Interlaboratory Comparison of Methods for the Determination of Incurred Tilmicosin Residues in Bovine Liver

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Abstract:

The objective of this study was to compare 2 methods for the determination of tilmicosin residues in bovine liver samples. Three laboratories participated in the comparison of the 2 methods. The first method was described in a New Animal Drug Application (NADA 140–929), and the second was a modification of that method in which hexane was substituted for carbon tetrachloride in one cleanup step. Each of the 3 laboratories analyzed subsamples of 10 bovine livers containing incurred tilmicosin. Residues ranged from 2.3 to 81 ppm tilmicosin in the 10 liver samples with an 11.8% relative standard deviation obtained by using both methods. In addition, fortified-control liver tissue samples were analyzed concurrently with tissues containing incurred residues by using the modified method in one of the laboratories. The fortification levels ranged from 0.3 to 112 ppm, with recoveries ranging from 76 to 92%. The results from the 3 laboratories were comparable, indicating that the modified method was not only as effective as the original NADA method, but also more desirable because of the change to a less hazardous solvent.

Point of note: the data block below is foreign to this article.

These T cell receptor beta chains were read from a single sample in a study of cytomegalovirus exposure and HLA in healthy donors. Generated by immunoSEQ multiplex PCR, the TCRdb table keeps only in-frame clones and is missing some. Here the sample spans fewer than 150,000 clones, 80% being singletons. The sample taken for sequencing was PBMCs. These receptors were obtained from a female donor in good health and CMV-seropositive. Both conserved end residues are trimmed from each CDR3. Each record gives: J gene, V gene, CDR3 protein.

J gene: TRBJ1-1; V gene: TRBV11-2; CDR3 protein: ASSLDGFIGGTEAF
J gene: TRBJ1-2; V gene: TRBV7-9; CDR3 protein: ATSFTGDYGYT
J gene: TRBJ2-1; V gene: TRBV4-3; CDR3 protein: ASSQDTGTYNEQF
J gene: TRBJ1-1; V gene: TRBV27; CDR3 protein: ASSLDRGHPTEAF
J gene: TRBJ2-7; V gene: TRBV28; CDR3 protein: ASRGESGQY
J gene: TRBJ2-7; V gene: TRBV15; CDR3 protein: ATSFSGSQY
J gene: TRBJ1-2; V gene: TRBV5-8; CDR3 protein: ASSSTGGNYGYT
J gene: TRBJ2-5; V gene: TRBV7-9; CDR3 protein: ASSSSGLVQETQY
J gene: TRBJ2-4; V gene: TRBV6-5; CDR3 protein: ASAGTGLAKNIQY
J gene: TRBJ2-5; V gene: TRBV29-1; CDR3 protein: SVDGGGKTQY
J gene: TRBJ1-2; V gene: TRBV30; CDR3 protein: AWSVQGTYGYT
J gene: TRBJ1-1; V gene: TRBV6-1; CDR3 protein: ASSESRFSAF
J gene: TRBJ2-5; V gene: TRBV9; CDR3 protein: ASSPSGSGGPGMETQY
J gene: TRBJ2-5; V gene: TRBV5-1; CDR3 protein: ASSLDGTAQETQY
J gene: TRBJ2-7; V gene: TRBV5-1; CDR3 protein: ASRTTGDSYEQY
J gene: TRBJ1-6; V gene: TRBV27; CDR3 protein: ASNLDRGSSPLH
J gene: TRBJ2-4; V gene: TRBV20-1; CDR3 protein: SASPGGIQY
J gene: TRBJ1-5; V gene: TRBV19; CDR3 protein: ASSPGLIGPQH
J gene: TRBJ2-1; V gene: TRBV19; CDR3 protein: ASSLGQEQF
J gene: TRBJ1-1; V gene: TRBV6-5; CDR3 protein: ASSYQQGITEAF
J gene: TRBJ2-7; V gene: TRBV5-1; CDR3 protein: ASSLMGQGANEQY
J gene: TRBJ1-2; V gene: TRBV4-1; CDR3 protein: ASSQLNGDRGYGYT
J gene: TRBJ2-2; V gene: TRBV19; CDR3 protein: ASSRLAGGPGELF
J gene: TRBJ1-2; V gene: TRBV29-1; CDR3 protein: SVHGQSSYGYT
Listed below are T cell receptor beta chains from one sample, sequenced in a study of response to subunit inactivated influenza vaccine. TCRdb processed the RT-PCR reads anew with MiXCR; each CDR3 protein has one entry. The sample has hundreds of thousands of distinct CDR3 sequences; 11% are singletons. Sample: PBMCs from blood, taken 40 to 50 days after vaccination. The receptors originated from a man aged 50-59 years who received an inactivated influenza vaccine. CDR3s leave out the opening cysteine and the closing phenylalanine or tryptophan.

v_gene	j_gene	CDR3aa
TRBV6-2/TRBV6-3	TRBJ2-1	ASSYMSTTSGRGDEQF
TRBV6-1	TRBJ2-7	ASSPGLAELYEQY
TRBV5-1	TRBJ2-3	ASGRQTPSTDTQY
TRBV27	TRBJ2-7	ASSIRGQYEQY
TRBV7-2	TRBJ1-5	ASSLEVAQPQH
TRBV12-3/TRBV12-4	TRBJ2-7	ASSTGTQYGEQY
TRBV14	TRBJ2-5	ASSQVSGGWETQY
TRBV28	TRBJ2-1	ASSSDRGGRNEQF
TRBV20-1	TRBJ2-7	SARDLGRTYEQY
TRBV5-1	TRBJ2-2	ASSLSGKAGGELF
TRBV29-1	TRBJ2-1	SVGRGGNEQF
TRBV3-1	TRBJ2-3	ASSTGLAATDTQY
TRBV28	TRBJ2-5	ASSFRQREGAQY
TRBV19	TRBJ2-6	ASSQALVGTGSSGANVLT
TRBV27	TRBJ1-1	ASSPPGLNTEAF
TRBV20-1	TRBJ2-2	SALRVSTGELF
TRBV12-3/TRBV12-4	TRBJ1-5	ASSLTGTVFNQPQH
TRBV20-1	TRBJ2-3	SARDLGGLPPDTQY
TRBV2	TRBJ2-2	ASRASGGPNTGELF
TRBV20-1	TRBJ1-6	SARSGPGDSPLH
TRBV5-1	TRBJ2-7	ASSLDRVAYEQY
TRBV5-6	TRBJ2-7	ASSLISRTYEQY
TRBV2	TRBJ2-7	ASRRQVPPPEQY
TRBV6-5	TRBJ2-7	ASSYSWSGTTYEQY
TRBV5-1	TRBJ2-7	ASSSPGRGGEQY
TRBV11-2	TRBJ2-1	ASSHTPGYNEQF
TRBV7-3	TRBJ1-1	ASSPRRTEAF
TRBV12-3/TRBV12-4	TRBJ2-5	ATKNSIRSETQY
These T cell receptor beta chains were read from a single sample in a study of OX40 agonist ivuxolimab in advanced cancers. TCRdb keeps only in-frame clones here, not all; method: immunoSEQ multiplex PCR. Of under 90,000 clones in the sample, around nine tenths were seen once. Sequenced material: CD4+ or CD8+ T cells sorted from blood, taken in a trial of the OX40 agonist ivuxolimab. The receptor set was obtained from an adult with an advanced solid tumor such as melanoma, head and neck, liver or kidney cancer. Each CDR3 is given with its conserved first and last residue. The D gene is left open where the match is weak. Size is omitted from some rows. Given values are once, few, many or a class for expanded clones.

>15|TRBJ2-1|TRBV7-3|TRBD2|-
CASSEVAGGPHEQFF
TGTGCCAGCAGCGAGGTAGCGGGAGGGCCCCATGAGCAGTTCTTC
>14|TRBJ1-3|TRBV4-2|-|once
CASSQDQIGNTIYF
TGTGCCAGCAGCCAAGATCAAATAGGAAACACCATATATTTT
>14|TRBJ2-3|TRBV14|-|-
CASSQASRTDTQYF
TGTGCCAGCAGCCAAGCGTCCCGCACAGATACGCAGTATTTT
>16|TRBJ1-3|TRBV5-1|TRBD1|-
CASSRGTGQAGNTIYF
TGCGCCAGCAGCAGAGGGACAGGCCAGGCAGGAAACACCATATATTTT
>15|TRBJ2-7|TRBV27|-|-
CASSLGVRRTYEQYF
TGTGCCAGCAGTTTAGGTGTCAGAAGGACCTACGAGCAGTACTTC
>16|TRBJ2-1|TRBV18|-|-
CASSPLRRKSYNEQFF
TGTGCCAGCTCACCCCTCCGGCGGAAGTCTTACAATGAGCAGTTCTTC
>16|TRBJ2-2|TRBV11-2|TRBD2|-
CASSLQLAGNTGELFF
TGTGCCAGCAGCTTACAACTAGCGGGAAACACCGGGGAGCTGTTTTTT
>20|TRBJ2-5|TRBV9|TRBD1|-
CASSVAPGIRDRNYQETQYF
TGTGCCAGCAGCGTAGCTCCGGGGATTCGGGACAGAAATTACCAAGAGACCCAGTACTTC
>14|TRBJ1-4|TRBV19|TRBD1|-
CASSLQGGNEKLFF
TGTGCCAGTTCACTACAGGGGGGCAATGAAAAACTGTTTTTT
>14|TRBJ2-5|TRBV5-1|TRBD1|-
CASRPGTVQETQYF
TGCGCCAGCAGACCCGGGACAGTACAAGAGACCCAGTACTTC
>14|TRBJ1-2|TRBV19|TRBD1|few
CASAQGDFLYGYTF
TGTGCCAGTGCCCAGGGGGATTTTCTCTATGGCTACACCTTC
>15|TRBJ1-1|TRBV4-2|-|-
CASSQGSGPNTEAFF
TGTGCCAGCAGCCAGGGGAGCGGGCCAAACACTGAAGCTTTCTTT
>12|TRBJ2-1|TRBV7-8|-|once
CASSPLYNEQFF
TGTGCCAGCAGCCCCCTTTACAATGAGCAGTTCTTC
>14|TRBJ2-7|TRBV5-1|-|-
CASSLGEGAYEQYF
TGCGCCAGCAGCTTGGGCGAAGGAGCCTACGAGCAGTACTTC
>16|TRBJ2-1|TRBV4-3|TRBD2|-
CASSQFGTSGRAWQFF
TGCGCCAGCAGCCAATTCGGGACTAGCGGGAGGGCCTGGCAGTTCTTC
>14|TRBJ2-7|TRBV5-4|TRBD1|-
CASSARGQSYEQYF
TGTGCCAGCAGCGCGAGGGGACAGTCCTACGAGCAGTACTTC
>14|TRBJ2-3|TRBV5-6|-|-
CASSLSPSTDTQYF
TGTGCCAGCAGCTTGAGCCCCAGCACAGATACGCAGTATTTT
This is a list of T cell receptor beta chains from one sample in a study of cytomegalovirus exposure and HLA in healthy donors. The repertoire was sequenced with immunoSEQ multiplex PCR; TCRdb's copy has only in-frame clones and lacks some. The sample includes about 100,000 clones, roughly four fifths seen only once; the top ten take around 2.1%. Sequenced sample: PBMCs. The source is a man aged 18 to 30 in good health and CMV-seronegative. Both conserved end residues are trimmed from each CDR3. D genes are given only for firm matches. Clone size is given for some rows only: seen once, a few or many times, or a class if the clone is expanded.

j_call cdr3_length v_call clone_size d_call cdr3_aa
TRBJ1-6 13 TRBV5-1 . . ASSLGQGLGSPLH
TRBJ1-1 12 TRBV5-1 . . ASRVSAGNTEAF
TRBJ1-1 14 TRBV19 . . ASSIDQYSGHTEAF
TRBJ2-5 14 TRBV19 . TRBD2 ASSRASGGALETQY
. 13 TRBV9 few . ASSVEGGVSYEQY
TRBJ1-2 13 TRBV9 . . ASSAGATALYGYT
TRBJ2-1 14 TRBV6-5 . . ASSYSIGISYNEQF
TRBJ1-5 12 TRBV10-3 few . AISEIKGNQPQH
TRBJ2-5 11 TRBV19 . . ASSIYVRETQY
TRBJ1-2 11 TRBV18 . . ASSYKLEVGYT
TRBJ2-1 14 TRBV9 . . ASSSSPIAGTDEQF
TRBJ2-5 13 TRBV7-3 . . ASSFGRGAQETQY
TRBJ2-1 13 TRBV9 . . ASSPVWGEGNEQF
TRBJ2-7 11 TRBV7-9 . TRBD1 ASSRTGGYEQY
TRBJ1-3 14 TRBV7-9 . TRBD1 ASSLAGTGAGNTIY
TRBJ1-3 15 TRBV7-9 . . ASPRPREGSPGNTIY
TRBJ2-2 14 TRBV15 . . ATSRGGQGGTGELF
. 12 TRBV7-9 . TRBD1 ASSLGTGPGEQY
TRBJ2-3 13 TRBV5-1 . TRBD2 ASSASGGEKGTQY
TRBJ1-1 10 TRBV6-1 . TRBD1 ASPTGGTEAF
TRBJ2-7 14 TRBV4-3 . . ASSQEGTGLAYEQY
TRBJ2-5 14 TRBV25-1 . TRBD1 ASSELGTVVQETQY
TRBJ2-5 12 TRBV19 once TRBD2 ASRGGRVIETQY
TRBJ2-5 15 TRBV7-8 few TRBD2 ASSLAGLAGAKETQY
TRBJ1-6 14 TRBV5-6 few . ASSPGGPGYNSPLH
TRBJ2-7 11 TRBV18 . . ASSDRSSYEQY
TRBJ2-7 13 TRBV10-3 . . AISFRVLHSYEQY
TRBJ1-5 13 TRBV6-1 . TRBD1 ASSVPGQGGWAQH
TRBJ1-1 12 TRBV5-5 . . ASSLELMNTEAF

Document Type: Research Article

Affiliations: 1: U.S. Food and Drug Administration, PO Box 25087, Denver, CO 80225. 2: U.S. Food and Drug Administration, Center for Veterinary Medicine, 7500 Standish Pl, Rockville, MD 20855. 3: Western Washington University, Chemistry Department, 516 High St, MS 9150, Bellingham, WA 98225. 4: Colorado State University, Department of Animal Sciences, Ft Collins, CO 80523. 5: U.S. Department of Agriculture, Food Safety and Inspection Service, 4300 Goodfellow Blvd, St. Louis, MO 63120. 6: Elanco Animal Health, 2001 W Main St, Greenfield, IN 46140.

Publication date: November 1, 2002

More about this publication?
  • The Journal of AOAC INTERNATIONAL publishes refereed papers and reviews in the fields of chemical, biological and toxicological analytical chemistry for the purpose of showcasing the most precise, accurate and sensitive methods for analysis of foods, food additives, supplements and contaminants, cosmetics, drugs, toxins, hazardous substances, pesticides, feeds, fertilizers and the environment available at that point in time. The scope of the Journal includes unpublished original research describing new analytical methods, techniques and applications; improved approaches to sampling, both in the field and the laboratory; better methods of preparing samples for analysis; collaborative studies substantiating the performance of a given method; statistical techniques for evaluating data. The Journal will also publish other articles of general interest to its audience, e.g., technical communications; cautionary notes; comments on techniques, apparatus, and reagents.
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